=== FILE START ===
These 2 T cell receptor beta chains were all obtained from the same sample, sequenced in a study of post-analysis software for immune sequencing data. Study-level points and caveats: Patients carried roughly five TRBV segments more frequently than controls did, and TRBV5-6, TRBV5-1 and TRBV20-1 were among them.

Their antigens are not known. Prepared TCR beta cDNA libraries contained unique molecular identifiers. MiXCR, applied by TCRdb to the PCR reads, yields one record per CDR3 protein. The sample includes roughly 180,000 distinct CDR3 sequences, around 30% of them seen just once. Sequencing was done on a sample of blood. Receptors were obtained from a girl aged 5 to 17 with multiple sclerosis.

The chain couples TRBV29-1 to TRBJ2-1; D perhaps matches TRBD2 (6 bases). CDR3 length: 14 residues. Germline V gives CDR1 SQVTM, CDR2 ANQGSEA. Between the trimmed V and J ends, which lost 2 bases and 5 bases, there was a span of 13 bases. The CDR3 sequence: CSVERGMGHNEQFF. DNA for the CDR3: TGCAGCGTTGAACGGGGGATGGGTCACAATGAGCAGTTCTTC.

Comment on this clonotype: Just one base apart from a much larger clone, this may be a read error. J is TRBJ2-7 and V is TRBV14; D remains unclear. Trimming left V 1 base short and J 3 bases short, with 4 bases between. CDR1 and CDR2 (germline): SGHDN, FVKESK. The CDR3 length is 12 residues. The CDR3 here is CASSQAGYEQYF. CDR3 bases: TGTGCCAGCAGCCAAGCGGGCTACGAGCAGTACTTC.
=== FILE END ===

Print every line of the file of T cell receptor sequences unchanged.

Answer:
These 2 T cell receptor beta chains were all obtained from the same sample, sequenced in a study of post-analysis software for immune sequencing data. Study-level points and caveats: Patients carried roughly five TRBV segments more frequently than controls did, and TRBV5-6, TRBV5-1 and TRBV20-1 were among them.

Their antigens are not known. Prepared TCR beta cDNA libraries contained unique molecular identifiers. MiXCR, applied by TCRdb to the PCR reads, yields one record per CDR3 protein. The sample includes roughly 180,000 distinct CDR3 sequences, around 30% of them seen just once. Sequencing was done on a sample of blood. Receptors were obtained from a girl aged 5 to 17 with multiple sclerosis.

The chain couples TRBV29-1 to TRBJ2-1; D perhaps matches TRBD2 (6 bases). CDR3 length: 14 residues. Germline V gives CDR1 SQVTM, CDR2 ANQGSEA. Between the trimmed V and J ends, which lost 2 bases and 5 bases, there was a span of 13 bases. The CDR3 sequence: CSVERGMGHNEQFF. DNA for the CDR3: TGCAGCGTTGAACGGGGGATGGGTCACAATGAGCAGTTCTTC.

Comment on this clonotype: Just one base apart from a much larger clone, this may be a read error. J is TRBJ2-7 and V is TRBV14; D remains unclear. Trimming left V 1 base short and J 3 bases short, with 4 bases between. CDR1 and CDR2 (germline): SGHDN, FVKESK. The CDR3 length is 12 residues. The CDR3 here is CASSQAGYEQYF. CDR3 bases: TGTGCCAGCAGCCAAGCGGGCTACGAGCAGTACTTC.